Only in Japan’s hyper-cyclical music industry can a band record three albums in two years and qualify for a retrospective album.
Even if Do As Infinity stuck to releasing a singles collection at this point, it would still fill a good hour of music.
Of course, retrospectives are tricky propositions — how does a band lure its most rabid fans to purchase songs they already own? Since the advent of compact disc technology, the answer is clear — bonus tracks with new songs, live recordings and rarities.
Do the Best is an apt title, not just for the quality of songwriting on the album but for what it offers fans and casual admirers alike.
Two new songs, “Hi no Ataru Sakamichi” and “nice & easy”, attempt to lure completists who need to own every single Do As Infinity song on the planet.
Released as a single, “Hi no Ataru Sakamichi” doesn’t offer anything the band hasn’t done before. The chrous almost follows the same contour as “Tooku Made”.
“nice & easy”, on the other hand, traffics in the effortless hard rock-pop Van Tomiko and company have mastered in the past three years. Not very many bands can dress up a blatant hook with grunge-y guitars.
More interesting are the live tracks which conclude the album. In the studio, Do As Infinity is totally fleshed out, complete with overdubbed guitars, vocals and an arsenal of keyboards.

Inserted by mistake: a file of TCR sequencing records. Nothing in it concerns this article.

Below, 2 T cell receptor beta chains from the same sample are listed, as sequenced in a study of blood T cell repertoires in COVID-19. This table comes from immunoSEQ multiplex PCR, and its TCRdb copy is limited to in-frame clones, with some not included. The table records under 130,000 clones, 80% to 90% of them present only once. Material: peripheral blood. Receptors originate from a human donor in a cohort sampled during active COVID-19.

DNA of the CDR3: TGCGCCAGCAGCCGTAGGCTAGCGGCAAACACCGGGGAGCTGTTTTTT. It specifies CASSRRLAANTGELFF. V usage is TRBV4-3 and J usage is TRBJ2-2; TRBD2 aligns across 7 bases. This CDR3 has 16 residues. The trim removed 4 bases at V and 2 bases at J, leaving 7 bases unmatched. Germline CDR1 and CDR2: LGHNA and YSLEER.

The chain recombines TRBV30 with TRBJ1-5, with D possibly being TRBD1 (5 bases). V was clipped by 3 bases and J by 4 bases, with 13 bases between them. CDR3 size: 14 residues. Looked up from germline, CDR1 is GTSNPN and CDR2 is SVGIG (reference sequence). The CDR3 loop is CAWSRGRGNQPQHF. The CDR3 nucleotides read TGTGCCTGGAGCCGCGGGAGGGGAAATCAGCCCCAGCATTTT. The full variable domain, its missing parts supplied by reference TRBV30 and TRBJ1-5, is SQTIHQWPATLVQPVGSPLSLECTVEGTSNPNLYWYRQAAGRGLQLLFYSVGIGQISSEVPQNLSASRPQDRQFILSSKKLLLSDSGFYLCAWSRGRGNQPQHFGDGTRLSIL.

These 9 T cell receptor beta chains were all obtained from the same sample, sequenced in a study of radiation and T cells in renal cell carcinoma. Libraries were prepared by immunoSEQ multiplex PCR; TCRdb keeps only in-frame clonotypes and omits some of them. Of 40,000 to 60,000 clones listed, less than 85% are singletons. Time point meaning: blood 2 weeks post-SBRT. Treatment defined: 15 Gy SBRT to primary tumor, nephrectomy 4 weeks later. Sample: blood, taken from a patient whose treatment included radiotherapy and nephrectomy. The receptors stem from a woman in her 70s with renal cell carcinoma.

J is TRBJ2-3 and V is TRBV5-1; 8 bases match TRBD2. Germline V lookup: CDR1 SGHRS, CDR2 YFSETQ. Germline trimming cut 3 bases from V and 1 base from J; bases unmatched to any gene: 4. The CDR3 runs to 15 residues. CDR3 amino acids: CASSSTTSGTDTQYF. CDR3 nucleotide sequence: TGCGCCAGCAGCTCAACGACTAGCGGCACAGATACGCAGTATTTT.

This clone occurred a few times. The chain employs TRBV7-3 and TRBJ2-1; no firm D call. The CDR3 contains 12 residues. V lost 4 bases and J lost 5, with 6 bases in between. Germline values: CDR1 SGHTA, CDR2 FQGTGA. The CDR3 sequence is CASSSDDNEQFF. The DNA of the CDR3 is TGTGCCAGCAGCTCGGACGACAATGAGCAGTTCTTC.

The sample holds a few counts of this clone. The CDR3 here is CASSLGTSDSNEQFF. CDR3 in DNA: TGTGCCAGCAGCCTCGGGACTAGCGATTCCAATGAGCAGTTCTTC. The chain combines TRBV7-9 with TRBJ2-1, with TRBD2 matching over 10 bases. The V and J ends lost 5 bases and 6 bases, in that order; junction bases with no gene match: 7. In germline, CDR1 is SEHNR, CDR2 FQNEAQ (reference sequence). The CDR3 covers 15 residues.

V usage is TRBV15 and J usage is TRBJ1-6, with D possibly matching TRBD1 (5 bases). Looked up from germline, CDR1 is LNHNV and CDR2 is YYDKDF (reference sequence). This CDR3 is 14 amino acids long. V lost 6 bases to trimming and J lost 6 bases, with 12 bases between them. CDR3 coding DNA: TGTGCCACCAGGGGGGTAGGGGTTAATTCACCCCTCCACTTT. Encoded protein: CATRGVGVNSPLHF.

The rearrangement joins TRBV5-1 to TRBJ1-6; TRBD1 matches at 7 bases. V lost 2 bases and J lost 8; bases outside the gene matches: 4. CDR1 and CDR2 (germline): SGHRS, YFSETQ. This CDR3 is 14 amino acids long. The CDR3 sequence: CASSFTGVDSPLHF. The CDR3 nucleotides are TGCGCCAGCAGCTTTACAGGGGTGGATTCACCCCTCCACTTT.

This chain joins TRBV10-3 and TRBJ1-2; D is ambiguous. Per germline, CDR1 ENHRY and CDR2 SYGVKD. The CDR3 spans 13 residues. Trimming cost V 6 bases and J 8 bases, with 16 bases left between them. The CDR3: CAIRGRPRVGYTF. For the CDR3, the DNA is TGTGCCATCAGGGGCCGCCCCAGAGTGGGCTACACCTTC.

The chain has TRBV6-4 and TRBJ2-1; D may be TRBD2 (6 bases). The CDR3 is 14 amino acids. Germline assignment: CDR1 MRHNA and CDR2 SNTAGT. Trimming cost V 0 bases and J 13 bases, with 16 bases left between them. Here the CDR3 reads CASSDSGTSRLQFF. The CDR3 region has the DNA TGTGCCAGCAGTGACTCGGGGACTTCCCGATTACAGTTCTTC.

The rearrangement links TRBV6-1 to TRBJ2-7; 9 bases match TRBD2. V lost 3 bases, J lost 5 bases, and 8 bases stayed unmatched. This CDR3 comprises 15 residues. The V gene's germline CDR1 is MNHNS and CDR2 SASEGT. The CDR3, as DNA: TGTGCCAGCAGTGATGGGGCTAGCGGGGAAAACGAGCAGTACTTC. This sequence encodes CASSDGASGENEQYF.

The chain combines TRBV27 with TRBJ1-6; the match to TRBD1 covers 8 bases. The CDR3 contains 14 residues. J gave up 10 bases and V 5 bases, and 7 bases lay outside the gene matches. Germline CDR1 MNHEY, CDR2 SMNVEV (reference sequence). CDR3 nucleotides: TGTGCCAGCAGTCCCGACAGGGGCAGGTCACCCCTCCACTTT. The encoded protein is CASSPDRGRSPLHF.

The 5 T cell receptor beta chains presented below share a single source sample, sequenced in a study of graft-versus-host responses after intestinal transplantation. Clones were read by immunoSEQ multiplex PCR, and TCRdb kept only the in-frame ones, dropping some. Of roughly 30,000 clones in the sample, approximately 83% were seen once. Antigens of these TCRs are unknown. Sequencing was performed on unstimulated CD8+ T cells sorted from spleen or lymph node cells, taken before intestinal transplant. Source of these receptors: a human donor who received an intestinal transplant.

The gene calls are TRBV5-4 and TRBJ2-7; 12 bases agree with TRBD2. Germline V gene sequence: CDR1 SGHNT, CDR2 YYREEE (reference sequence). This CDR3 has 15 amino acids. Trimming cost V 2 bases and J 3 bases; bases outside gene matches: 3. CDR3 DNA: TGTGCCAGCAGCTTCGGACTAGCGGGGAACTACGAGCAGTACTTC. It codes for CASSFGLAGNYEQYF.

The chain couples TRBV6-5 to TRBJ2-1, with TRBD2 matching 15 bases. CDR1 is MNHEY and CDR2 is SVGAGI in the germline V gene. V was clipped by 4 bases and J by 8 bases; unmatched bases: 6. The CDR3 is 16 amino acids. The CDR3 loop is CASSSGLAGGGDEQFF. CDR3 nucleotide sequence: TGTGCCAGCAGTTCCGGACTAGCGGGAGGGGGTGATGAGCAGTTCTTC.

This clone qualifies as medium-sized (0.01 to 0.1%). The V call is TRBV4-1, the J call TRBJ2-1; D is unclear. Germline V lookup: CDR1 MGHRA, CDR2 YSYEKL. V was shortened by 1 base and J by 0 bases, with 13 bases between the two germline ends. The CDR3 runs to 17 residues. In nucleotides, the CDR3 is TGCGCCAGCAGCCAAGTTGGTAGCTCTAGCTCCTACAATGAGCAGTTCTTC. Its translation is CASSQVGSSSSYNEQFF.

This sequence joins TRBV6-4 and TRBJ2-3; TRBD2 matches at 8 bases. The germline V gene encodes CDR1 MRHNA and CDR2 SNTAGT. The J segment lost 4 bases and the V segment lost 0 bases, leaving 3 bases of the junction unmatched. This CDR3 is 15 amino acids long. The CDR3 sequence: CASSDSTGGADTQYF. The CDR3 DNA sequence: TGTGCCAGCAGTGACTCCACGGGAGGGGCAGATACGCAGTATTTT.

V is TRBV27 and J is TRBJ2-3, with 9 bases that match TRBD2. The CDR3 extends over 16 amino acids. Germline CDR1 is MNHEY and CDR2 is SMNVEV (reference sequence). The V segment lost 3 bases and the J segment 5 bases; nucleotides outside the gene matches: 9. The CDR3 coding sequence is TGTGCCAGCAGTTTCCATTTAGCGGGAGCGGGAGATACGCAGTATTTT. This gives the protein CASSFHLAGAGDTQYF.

The “Great Tour Band” songs, in contrast, are stripped down and practically unplugged. It’s Do As Infinity thinking they’re the Police circa 1978.
And these live versions give the songs new identities. “Tangerine Dream” turned from melancholy ballad to slow rocker with guts. “Bookenshatachi” transformed from studio experiment to red-hot jam. By contrast, “We are.” went from corny jumped-up jazz to a more suitable, wintery vibe.
Even the laid back reading of “Welcome!” manages to maintain the song’s original vibrancy.
Do the Best is rounded out by two album tracks, which is a curious choice given all the b-sides Do As Infinity could have tossed in those slots instead. “135” is a good song, but one of their best? That goes to “Raven”.
Despite its seemingly pre-mature release, Do the Best is a satisfying album. The live tracks alone are worth the effort for fans.
Avex Trax decided to copy-protect Do the Best in an effort to prevent fans from sharing the CD on file trading networks.
Allow me to disclose that I found all four live tracks and both new songs easily on said networks. After ripping the rest of the songs from the Do As Infinity CDs I already own, I pieced together my own copy of Do the Best.
I usually buy the CDs reviewed on this site, and I do intend to purchase a legitimate copy of Do the Best in the future. For review purposes, I went to the Internet.